CROFTON, Ky. (KT) – Tim Morgan isn’t likely to forget his first sermon at Fruit Hill Baptist Church.
He welcomed members on Sunday morning as they drove onto the parking lot, which also happened to be his “auditorium” for the day.
Forty-six members showed up, including five visitors not previously associated with the church, for the new pastor’s inaugural message, an encouraging number considering the church hadn’t been meeting in the past two months during the coronavirus epidemic.
Morgan said he sent out explicit directions to members of the small Christian County church so that they would follow the proper government guidelines for a drive-in service.
So they rolled onto the parking lot and then rolled down their windows hear the word preached.
“I guess there was no better time to start because I can’t do it wrong,” Morgan said. “They’ve not held any kind of services at all since this started.”
Fruit Hill had an interim pastor for the past five years, he said.
When asked how Morgan came to be the new pastor, he had a simple explanation: “God lined it up.”.
When asked to expound, he did. Morgan’s journey to Fruit Hill came after the Lord told him to resign at the church where he was previously pastor only a county away, and where he said “things were rocking.” But the Holy Spirit had other plans for him, he said. “I knew the Lord had told me to resign from my church. We resigned in obedience.”
His former church, Silent Run in Hopkins County, asked him to stay an extra 30 days because of the coronavirus and he agreed, but he knew God had something else for him.
“Somehow, and I really couldn’t honestly tell you how, Fruit Hill found out I wasn’t preaching anywhere and we started talking,” he said.
He was at Silent Run for seven years and they were good years. “I told them, ‘Look at the blessing God has done through our church. We’ve been able to come together. Look at how we’ve changed and grown. We’re leaving on a high note, pastor and church both crying because they don’t want to leave each other.’ God was so gracious.”
Morgan said he struggled if Fruit Hill was where God wanted him to help rebuild. He sought out counsel from Dr. Todd Gray, the executive director of the Kentucky Baptist Convention.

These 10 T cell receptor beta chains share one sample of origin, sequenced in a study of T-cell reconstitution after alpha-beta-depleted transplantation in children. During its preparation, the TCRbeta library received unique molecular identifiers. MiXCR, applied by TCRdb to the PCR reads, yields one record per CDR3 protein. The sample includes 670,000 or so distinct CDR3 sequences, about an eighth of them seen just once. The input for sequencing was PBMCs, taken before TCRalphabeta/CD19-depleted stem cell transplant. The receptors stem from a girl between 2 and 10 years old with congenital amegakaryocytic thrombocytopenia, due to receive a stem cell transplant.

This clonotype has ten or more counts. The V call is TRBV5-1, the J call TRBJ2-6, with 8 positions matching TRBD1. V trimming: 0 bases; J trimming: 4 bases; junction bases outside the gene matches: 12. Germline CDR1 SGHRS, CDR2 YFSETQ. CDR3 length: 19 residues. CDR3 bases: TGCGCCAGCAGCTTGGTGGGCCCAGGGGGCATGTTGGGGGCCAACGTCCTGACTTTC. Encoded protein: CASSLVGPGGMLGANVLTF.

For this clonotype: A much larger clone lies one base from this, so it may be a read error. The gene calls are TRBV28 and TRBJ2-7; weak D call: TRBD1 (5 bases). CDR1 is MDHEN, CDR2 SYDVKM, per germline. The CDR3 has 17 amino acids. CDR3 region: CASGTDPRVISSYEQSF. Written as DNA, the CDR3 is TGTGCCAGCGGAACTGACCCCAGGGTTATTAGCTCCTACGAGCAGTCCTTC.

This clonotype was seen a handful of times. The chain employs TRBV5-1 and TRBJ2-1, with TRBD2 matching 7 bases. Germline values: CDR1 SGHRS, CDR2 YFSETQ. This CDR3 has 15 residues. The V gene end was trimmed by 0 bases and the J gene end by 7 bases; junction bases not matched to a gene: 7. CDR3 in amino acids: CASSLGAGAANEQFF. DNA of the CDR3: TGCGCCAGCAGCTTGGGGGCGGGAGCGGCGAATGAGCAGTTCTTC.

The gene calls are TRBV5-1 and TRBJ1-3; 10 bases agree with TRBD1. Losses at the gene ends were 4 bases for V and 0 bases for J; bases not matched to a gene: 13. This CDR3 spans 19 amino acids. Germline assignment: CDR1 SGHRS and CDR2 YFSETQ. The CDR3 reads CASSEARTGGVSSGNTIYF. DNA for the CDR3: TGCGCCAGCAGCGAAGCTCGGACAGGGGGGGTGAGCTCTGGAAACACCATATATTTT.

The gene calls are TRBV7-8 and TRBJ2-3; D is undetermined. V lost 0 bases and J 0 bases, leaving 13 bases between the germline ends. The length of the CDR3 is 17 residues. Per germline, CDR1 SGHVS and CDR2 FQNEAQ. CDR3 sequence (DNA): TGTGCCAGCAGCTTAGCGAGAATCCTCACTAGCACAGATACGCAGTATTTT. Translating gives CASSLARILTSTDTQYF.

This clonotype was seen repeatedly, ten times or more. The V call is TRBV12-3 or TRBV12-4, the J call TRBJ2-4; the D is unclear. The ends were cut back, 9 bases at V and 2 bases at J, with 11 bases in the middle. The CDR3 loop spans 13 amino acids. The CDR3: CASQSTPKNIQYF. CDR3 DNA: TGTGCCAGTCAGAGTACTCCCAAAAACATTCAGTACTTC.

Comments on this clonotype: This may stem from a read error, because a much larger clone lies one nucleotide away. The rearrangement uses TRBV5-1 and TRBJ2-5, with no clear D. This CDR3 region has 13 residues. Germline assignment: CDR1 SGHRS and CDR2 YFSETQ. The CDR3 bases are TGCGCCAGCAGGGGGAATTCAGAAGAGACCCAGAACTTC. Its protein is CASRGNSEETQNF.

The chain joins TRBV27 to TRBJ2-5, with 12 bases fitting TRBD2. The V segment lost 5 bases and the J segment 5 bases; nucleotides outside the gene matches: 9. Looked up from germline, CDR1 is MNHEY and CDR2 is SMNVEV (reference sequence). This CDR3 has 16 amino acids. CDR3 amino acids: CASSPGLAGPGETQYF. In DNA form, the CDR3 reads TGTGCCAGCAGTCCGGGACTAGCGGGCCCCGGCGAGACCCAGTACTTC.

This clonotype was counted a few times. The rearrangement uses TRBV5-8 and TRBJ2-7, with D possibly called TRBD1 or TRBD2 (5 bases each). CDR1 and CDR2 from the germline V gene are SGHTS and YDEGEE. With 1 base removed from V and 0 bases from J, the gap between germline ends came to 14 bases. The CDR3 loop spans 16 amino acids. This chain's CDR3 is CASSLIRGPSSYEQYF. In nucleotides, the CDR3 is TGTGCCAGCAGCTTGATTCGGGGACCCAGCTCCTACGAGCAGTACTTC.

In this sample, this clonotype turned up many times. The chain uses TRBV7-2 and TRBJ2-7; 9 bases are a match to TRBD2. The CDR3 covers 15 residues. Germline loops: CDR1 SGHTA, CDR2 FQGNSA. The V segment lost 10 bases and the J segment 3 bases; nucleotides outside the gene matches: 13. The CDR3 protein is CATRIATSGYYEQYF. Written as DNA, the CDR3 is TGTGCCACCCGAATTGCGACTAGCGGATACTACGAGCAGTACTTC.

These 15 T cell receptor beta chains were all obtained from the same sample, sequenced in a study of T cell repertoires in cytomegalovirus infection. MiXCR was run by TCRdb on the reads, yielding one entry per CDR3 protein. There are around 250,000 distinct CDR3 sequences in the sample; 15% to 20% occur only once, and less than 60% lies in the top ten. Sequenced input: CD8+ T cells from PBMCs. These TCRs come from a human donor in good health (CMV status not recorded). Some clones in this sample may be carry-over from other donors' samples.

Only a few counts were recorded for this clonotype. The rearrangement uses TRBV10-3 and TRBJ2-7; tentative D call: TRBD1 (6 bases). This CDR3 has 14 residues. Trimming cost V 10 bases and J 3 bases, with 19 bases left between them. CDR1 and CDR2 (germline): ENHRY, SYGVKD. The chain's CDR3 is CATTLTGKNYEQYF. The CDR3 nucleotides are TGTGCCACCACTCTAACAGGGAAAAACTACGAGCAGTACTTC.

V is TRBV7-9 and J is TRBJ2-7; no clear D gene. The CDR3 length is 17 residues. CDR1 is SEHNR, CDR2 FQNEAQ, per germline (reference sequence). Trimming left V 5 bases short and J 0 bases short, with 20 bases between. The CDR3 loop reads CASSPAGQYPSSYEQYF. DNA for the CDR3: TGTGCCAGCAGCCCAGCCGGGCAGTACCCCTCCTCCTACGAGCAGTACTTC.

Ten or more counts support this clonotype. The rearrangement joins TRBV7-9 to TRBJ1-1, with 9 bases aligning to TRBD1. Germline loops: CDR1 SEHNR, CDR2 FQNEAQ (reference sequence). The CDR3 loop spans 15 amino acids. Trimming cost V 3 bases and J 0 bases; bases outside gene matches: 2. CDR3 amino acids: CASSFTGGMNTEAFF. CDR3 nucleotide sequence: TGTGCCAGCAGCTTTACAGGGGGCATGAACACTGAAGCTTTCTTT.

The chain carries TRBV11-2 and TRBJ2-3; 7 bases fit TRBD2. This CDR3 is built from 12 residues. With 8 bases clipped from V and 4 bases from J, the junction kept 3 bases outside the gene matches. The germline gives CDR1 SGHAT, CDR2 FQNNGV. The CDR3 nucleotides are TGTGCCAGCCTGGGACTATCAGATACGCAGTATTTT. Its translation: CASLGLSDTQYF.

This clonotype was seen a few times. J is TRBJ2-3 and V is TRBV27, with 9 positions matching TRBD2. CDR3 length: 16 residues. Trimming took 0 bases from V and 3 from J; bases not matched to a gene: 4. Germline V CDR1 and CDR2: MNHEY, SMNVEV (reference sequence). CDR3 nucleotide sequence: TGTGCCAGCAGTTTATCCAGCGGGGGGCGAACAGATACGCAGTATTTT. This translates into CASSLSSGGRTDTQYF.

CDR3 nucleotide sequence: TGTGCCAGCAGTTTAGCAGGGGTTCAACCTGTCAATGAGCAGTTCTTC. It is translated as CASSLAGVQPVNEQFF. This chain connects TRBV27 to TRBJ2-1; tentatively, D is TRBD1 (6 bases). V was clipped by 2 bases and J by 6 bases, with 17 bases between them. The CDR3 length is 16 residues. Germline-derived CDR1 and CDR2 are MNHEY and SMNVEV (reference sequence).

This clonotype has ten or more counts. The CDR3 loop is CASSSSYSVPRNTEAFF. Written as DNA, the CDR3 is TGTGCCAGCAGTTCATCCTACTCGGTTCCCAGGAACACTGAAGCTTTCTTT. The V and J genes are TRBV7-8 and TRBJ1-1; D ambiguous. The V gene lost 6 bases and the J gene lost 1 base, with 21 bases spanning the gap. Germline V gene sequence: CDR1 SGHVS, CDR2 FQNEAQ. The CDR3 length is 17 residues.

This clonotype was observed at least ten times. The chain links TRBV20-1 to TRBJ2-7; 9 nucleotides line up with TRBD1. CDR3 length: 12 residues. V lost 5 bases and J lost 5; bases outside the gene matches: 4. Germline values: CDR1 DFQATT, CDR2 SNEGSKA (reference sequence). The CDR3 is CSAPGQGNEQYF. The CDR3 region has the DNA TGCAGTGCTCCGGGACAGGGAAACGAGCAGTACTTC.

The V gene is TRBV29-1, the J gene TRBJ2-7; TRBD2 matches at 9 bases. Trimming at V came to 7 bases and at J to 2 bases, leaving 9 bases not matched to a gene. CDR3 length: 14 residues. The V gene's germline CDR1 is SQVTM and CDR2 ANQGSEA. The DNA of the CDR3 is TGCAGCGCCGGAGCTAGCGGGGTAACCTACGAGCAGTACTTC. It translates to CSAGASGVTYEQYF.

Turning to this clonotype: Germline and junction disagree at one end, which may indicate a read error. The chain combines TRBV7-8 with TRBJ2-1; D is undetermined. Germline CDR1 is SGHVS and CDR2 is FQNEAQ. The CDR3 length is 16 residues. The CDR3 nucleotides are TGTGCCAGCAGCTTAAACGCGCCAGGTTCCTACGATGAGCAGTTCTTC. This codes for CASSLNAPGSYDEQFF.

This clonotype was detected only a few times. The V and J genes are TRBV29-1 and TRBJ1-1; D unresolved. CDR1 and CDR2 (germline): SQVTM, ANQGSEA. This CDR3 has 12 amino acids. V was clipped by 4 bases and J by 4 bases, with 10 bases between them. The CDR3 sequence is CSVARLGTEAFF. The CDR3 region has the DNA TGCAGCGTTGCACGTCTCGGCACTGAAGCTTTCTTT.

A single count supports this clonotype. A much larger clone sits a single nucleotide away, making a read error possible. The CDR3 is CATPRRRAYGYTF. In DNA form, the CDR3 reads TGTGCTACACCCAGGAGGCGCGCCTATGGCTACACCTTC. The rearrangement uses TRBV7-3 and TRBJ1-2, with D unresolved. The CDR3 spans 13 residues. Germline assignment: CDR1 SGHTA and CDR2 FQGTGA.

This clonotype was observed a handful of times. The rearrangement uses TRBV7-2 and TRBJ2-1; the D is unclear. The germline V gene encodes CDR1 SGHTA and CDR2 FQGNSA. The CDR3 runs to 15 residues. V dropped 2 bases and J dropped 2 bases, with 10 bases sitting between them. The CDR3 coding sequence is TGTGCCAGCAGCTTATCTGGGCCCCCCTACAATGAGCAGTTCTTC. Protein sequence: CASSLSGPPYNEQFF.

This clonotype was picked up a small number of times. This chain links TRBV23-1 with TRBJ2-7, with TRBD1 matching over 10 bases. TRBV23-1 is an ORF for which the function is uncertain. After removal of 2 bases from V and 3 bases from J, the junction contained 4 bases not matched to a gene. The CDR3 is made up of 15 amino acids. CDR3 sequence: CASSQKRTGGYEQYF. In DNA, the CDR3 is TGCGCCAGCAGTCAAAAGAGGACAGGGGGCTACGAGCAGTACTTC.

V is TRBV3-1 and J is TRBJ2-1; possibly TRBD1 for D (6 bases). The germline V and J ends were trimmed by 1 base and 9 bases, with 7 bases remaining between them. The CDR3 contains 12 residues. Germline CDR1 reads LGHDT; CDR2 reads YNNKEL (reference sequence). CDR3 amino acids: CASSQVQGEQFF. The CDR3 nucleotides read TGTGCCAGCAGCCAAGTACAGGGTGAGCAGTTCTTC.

“I told him I didn’t feel if I was getting good discernment from the Lord. He said, ‘I understand that, and I’ll pray with you about that. But, from a practical side, if you felt the need to step down to help troubled churches, how much more of a sign do you really need?’ That kind of stuck with me.”
So, he agreed to become the pastor of Fruit Hill. Morgan met with the church leadership and began planning a parking lot service. “We set up some speakers and away we went,” he said.
As for the future, he isn’t sure when they will be able to meet inside, but the sooner the better.
“We may not get back in the building until June,” he said. “My first thought is I want to get back in the building. This is an older church with a lot of senior adults. We need to be cautious of what we’re doing. It’s going to be different and new. We will have hand sanitizer, we’re not going to be able to use hymnals and no offering plates. A lot of changes will be forced on us, but that’s OK because I’m a change guy.”
Morgan and his wife, Audrey, have four children – a college graduate, two in college and a sixth-grader. He is a bivocational pastor and will be returning to serve in the Army after being out for eight years. He will be serving at Fort Campbell as an operations officer and as the church as pastor.
“I talked to my commander about coming back and he said, ‘I absolutely think it’s a great thing for you (to pastor the church). That’s where your heart is.’ Obviously, they are going to be some hurdles. I’ll play it all by ear and see what God does.”